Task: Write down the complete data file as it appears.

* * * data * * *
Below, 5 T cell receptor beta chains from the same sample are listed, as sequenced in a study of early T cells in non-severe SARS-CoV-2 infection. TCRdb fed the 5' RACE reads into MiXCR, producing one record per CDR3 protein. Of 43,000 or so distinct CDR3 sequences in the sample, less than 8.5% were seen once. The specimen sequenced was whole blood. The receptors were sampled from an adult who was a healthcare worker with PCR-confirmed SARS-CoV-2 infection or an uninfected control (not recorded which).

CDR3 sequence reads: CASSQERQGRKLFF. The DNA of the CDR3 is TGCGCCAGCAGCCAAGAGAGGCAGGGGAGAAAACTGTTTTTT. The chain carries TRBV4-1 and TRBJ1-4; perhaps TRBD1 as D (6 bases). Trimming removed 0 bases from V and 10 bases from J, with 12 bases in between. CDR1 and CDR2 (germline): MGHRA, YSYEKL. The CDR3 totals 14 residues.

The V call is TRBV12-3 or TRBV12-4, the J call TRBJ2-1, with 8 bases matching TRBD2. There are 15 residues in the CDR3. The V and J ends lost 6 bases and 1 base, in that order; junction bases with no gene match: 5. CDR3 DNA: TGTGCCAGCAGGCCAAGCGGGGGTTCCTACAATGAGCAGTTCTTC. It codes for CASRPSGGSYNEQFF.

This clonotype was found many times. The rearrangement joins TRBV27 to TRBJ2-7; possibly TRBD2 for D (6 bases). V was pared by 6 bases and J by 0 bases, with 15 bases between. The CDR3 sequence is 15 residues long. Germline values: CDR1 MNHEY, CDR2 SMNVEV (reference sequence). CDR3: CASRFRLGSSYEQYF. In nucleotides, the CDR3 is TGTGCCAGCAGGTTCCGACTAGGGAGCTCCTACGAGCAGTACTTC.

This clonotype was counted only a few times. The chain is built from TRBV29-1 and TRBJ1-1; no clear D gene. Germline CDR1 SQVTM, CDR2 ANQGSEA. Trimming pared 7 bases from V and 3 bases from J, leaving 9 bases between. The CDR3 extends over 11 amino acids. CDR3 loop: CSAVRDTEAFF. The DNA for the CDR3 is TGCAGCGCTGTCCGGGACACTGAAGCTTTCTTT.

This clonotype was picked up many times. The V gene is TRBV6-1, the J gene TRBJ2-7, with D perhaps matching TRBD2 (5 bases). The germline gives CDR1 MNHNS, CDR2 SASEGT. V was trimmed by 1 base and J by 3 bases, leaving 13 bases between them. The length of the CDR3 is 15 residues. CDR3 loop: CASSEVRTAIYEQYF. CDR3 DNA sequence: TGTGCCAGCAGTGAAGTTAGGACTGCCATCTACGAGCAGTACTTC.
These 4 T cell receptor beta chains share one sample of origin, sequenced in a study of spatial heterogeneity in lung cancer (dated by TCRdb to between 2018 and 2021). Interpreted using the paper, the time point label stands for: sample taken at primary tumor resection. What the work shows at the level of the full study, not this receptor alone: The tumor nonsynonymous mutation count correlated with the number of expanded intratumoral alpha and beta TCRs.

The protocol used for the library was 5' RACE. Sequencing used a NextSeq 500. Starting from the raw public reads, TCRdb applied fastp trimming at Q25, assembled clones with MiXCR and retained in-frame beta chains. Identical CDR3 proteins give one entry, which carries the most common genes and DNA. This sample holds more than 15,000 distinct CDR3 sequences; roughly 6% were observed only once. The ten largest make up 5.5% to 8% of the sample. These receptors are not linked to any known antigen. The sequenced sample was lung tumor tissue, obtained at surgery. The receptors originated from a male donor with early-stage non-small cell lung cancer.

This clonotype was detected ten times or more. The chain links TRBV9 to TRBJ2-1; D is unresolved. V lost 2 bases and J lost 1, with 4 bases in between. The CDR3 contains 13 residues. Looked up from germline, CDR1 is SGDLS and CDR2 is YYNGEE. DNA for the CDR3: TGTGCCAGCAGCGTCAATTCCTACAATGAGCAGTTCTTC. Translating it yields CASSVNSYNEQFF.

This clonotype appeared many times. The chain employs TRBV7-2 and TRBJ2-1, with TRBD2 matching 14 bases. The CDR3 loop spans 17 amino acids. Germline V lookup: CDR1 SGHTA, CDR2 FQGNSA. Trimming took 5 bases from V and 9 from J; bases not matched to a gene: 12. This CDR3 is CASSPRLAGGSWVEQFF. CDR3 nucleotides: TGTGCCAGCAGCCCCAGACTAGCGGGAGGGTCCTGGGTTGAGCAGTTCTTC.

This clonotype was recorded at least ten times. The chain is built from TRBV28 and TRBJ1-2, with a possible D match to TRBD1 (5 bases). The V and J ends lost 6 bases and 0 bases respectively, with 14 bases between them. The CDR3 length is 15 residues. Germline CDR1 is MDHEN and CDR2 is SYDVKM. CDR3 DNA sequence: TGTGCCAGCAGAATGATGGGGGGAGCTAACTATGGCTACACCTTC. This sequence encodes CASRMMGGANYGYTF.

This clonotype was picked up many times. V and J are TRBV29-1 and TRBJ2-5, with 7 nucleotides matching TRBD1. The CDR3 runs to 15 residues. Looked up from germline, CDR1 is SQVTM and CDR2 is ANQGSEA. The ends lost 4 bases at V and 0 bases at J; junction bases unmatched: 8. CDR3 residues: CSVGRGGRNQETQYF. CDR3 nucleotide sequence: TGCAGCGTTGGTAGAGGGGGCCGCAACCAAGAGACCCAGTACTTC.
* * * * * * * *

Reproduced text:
Below, 5 T cell receptor beta chains from the same sample are listed, as sequenced in a study of early T cells in non-severe SARS-CoV-2 infection. TCRdb fed the 5' RACE reads into MiXCR, producing one record per CDR3 protein. Of 43,000 or so distinct CDR3 sequences in the sample, less than 8.5% were seen once. The specimen sequenced was whole blood. The receptors were sampled from an adult who was a healthcare worker with PCR-confirmed SARS-CoV-2 infection or an uninfected control (not recorded which).

CDR3 sequence reads: CASSQERQGRKLFF. The DNA of the CDR3 is TGCGCCAGCAGCCAAGAGAGGCAGGGGAGAAAACTGTTTTTT. The chain carries TRBV4-1 and TRBJ1-4; perhaps TRBD1 as D (6 bases). Trimming removed 0 bases from V and 10 bases from J, with 12 bases in between. CDR1 and CDR2 (germline): MGHRA, YSYEKL. The CDR3 totals 14 residues.

The V call is TRBV12-3 or TRBV12-4, the J call TRBJ2-1, with 8 bases matching TRBD2. There are 15 residues in the CDR3. The V and J ends lost 6 bases and 1 base, in that order; junction bases with no gene match: 5. CDR3 DNA: TGTGCCAGCAGGCCAAGCGGGGGTTCCTACAATGAGCAGTTCTTC. It codes for CASRPSGGSYNEQFF.

This clonotype was found many times. The rearrangement joins TRBV27 to TRBJ2-7; possibly TRBD2 for D (6 bases). V was pared by 6 bases and J by 0 bases, with 15 bases between. The CDR3 sequence is 15 residues long. Germline values: CDR1 MNHEY, CDR2 SMNVEV (reference sequence). CDR3: CASRFRLGSSYEQYF. In nucleotides, the CDR3 is TGTGCCAGCAGGTTCCGACTAGGGAGCTCCTACGAGCAGTACTTC.

This clonotype was counted only a few times. The chain is built from TRBV29-1 and TRBJ1-1; no clear D gene. Germline CDR1 SQVTM, CDR2 ANQGSEA. Trimming pared 7 bases from V and 3 bases from J, leaving 9 bases between. The CDR3 extends over 11 amino acids. CDR3 loop: CSAVRDTEAFF. The DNA for the CDR3 is TGCAGCGCTGTCCGGGACACTGAAGCTTTCTTT.

This clonotype was picked up many times. The V gene is TRBV6-1, the J gene TRBJ2-7, with D perhaps matching TRBD2 (5 bases). The germline gives CDR1 MNHNS, CDR2 SASEGT. V was trimmed by 1 base and J by 3 bases, leaving 13 bases between them. The length of the CDR3 is 15 residues. CDR3 loop: CASSEVRTAIYEQYF. CDR3 DNA sequence: TGTGCCAGCAGTGAAGTTAGGACTGCCATCTACGAGCAGTACTTC.
These 4 T cell receptor beta chains share one sample of origin, sequenced in a study of spatial heterogeneity in lung cancer (dated by TCRdb to between 2018 and 2021). Interpreted using the paper, the time point label stands for: sample taken at primary tumor resection. What the work shows at the level of the full study, not this receptor alone: The tumor nonsynonymous mutation count correlated with the number of expanded intratumoral alpha and beta TCRs.

The protocol used for the library was 5' RACE. Sequencing used a NextSeq 500. Starting from the raw public reads, TCRdb applied fastp trimming at Q25, assembled clones with MiXCR and retained in-frame beta chains. Identical CDR3 proteins give one entry, which carries the most common genes and DNA. This sample holds more than 15,000 distinct CDR3 sequences; roughly 6% were observed only once. The ten largest make up 5.5% to 8% of the sample. These receptors are not linked to any known antigen. The sequenced sample was lung tumor tissue, obtained at surgery. The receptors originated from a male donor with early-stage non-small cell lung cancer.

This clonotype was detected ten times or more. The chain links TRBV9 to TRBJ2-1; D is unresolved. V lost 2 bases and J lost 1, with 4 bases in between. The CDR3 contains 13 residues. Looked up from germline, CDR1 is SGDLS and CDR2 is YYNGEE. DNA for the CDR3: TGTGCCAGCAGCGTCAATTCCTACAATGAGCAGTTCTTC. Translating it yields CASSVNSYNEQFF.

This clonotype appeared many times. The chain employs TRBV7-2 and TRBJ2-1, with TRBD2 matching 14 bases. The CDR3 loop spans 17 amino acids. Germline V lookup: CDR1 SGHTA, CDR2 FQGNSA. Trimming took 5 bases from V and 9 from J; bases not matched to a gene: 12. This CDR3 is CASSPRLAGGSWVEQFF. CDR3 nucleotides: TGTGCCAGCAGCCCCAGACTAGCGGGAGGGTCCTGGGTTGAGCAGTTCTTC.

This clonotype was recorded at least ten times. The chain is built from TRBV28 and TRBJ1-2, with a possible D match to TRBD1 (5 bases). The V and J ends lost 6 bases and 0 bases respectively, with 14 bases between them. The CDR3 length is 15 residues. Germline CDR1 is MDHEN and CDR2 is SYDVKM. CDR3 DNA sequence: TGTGCCAGCAGAATGATGGGGGGAGCTAACTATGGCTACACCTTC. This sequence encodes CASRMMGGANYGYTF.

This clonotype was picked up many times. V and J are TRBV29-1 and TRBJ2-5, with 7 nucleotides matching TRBD1. The CDR3 runs to 15 residues. Looked up from germline, CDR1 is SQVTM and CDR2 is ANQGSEA. The ends lost 4 bases at V and 0 bases at J; junction bases unmatched: 8. CDR3 residues: CSVGRGGRNQETQYF. CDR3 nucleotide sequence: TGCAGCGTTGGTAGAGGGGGCCGCAACCAAGAGACCCAGTACTTC.